The Zionist entity was on Sunday buzzing with the possibility of an early election after a key partner in the ruling right-wing coalition threatened to pull out, and the opposition called for an autumn vote.
Fresh speculation about an early general election came as Prime Minister Benjamin Netanyahu fought off sharp criticism from a former top security chief over his policies on Iran's nuclear program and on the so-called peace with the Palestinians.
Talk of an early vote, which has been in the air for several months, was revived by Foreign Minister Avigdor Liberman who on Saturday said his Yisrael Beitenu party had exhausted its commitment to the coalition in a dispute over the issue of drafting Orthodox Jews into the army.
"I think that our obligation to the coalition is over," Liberman told Israel's privately owned Channel Two television. "There is also an obligation to the voter and, when the coalition is not prepared to compromise with us, we shall take decisions."
The entity would only know whether or not it was heading for early elections "after May 9," Liberman said, referring to the date when parliament is expected to discuss new legislation to replace the outgoing Tal Law, which allowed ultra-Orthodox Jews to defer their service in the Israeli military.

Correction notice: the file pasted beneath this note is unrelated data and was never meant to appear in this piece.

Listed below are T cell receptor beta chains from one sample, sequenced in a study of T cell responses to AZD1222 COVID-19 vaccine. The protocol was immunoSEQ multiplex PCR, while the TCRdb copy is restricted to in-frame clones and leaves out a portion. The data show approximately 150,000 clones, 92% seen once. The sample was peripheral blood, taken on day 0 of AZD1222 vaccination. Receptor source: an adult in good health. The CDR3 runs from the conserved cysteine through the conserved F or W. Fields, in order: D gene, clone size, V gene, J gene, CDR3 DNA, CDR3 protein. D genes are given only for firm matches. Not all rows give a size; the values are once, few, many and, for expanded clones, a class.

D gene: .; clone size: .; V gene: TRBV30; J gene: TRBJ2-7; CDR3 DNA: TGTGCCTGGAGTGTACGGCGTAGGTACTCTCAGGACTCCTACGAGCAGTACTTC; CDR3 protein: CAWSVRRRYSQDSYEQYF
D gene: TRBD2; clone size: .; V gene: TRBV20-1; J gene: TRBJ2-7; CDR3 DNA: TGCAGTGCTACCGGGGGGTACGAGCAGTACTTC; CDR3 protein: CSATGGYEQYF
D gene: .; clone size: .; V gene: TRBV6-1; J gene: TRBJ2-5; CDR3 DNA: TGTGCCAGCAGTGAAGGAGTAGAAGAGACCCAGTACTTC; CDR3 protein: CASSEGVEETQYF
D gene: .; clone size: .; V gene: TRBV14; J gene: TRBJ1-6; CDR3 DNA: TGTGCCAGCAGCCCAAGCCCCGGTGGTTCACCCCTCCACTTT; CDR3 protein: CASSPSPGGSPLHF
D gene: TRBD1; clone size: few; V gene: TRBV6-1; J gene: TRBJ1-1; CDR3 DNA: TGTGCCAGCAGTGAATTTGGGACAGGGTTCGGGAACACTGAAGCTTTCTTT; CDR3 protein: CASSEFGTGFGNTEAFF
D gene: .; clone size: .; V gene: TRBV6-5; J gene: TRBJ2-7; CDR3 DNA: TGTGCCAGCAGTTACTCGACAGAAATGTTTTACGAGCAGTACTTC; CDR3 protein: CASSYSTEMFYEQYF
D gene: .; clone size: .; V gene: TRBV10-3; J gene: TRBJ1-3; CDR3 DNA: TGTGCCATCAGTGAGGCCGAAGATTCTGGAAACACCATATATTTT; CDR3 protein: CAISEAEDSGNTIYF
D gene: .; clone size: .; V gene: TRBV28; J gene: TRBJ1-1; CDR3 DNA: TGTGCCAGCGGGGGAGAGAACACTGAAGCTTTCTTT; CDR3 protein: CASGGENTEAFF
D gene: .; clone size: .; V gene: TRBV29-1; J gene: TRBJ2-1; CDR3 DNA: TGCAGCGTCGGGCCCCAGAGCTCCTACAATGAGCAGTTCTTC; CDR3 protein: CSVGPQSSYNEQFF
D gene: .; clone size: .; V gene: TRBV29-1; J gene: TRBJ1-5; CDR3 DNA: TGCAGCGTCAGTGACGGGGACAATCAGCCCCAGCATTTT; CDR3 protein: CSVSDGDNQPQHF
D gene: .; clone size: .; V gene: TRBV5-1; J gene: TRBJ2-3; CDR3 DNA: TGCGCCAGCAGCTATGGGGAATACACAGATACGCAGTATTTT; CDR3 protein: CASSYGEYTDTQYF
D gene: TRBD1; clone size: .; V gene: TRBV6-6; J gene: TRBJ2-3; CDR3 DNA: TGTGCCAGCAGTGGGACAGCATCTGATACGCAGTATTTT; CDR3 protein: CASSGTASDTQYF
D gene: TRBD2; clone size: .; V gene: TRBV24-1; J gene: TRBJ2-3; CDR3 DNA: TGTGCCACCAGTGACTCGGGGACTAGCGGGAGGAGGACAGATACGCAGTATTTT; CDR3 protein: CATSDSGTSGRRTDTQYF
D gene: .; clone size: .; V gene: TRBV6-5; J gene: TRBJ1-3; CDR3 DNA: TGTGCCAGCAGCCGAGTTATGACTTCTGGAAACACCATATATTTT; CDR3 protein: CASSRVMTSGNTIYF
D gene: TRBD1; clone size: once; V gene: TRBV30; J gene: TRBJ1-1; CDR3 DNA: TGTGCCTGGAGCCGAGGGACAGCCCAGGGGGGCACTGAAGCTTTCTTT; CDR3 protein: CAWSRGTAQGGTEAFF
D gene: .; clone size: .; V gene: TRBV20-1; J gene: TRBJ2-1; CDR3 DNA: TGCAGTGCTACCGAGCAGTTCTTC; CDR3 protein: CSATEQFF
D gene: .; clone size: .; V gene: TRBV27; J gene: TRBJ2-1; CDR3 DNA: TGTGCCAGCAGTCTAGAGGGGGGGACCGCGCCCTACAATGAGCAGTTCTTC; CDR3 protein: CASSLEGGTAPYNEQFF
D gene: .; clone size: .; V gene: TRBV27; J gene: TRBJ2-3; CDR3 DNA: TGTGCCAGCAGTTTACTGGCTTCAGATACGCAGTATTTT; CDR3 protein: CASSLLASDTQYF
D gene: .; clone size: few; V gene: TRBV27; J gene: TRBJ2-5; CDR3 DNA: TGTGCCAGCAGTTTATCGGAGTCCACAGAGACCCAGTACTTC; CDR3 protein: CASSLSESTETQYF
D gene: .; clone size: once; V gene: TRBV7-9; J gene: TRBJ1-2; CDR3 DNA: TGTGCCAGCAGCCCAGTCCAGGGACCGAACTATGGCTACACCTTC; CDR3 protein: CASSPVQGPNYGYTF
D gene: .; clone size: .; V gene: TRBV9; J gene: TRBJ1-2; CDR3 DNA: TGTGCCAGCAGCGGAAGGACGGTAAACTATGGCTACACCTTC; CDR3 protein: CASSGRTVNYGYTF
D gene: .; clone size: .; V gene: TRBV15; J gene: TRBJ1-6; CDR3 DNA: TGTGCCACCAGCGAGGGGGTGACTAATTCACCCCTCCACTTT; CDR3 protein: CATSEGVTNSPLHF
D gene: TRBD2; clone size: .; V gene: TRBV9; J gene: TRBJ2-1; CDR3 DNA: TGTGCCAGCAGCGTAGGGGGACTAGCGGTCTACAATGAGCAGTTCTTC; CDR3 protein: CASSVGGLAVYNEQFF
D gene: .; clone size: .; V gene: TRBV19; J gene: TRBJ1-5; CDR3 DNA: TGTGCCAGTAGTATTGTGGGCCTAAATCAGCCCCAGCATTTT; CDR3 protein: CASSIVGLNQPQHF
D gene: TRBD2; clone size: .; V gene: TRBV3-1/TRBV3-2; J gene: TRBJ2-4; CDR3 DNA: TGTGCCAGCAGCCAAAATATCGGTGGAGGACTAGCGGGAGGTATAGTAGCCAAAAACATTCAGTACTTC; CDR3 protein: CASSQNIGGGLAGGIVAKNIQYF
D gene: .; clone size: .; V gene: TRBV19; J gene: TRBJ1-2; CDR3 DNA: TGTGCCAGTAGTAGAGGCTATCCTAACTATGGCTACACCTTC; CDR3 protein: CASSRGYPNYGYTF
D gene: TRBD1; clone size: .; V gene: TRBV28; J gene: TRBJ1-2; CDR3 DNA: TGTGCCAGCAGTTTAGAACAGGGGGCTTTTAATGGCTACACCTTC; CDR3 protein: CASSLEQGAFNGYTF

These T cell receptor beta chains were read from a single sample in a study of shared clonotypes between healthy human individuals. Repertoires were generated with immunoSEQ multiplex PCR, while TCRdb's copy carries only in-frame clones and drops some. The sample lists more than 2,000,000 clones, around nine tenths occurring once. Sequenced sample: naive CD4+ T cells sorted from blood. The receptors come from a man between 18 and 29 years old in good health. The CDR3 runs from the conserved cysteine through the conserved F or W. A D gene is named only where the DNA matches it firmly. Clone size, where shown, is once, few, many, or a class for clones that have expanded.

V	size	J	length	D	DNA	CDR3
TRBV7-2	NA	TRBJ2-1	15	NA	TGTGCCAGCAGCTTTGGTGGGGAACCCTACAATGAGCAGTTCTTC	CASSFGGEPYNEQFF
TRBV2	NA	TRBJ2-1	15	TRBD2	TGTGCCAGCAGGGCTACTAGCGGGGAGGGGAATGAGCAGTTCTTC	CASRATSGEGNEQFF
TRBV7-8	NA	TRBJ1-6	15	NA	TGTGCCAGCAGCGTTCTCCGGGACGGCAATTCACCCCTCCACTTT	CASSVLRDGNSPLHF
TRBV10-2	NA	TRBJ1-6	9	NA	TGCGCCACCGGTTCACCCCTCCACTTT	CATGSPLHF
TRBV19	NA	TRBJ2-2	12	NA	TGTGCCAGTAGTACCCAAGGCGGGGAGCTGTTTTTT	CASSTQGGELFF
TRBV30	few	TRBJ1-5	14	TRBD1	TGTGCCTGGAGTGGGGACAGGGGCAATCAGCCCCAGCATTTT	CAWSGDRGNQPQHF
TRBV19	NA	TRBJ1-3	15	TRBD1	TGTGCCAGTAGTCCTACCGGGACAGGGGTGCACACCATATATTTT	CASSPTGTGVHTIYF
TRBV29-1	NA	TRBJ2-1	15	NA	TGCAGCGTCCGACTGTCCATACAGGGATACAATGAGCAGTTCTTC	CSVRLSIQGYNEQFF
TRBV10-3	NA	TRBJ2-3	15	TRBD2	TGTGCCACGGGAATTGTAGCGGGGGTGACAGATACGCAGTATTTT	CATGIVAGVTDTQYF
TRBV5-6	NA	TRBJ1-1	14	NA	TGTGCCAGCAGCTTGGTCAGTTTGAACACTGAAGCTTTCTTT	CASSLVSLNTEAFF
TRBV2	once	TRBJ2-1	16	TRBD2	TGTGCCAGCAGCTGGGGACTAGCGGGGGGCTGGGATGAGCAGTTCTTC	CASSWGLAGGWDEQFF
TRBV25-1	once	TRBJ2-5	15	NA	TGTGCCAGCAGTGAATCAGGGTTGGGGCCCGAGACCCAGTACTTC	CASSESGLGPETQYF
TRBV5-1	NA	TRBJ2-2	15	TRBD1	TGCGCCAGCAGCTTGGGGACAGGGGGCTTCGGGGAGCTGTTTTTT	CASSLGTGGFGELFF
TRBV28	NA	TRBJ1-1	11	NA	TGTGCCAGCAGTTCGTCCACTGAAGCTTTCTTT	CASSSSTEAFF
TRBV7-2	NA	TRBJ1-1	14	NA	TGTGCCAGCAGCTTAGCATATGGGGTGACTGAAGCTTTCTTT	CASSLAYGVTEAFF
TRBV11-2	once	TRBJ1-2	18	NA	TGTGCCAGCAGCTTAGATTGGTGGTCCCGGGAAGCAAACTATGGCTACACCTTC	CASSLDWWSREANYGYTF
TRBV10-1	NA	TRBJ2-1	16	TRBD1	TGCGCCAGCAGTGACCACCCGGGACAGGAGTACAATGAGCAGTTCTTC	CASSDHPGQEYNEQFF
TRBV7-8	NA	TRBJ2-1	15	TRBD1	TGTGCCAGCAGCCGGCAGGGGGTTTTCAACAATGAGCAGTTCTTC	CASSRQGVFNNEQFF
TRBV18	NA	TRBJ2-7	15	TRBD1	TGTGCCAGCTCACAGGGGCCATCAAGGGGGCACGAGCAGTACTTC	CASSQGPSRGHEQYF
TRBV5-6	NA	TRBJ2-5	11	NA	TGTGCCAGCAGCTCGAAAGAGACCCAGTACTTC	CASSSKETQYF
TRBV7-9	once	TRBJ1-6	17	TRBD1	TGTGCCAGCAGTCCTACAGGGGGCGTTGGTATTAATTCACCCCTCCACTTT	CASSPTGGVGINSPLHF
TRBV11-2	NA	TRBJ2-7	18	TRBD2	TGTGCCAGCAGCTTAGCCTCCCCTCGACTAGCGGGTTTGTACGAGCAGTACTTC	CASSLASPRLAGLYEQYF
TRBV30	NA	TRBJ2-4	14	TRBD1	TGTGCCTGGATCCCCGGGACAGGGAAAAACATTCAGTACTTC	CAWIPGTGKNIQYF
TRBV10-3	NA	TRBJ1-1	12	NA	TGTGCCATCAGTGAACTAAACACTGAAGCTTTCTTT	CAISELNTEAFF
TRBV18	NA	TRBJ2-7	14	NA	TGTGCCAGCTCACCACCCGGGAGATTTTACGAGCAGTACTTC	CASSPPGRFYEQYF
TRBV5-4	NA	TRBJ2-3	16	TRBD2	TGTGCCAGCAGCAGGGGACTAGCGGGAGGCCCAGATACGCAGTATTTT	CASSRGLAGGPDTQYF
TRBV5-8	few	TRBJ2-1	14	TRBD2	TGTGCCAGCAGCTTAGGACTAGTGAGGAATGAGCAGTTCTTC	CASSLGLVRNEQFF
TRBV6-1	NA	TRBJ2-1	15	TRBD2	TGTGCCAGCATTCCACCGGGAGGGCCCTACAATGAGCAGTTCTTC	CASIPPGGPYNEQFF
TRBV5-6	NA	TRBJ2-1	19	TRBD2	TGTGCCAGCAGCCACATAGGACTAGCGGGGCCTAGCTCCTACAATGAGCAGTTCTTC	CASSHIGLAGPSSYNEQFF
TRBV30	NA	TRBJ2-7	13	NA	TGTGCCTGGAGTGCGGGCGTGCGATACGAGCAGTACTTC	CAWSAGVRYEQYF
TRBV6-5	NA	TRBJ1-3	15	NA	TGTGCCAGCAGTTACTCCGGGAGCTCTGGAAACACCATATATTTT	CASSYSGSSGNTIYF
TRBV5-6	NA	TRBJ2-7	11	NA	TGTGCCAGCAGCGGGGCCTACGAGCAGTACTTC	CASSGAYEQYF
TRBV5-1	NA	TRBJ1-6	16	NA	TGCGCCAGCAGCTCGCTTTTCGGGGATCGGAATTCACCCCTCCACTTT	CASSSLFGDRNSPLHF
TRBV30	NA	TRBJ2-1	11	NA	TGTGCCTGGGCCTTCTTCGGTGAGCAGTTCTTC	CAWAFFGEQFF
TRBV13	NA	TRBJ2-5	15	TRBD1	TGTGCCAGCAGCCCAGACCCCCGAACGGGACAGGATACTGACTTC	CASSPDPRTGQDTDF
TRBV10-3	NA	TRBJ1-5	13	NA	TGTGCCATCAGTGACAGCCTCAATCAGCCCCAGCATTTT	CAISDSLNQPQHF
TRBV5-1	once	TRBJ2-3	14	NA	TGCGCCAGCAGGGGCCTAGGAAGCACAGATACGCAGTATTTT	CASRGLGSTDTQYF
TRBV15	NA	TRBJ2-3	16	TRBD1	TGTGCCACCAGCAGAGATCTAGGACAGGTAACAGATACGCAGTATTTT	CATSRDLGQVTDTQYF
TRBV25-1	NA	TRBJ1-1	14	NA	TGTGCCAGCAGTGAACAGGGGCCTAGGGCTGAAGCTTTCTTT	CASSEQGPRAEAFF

Opposition leader Shaul Mofaz said his centre-right Kadima party would move to dissolve parliament in the coming weeks if Netanyahu did not heed calls for an early vote. "The days of Netanyahu's government are numbered," wrote Mofaz on his Facebook page on Saturday.
"I call for a general election to take place at the earliest possible date," he said, proposing they be held on Friday, October 16, and urging Netanyahu to set a date as soon as possible. "If he doesn't, Kadima will move to dissolve parliament as early as next week," he warned. The general election had been due to take place in autumn 2013.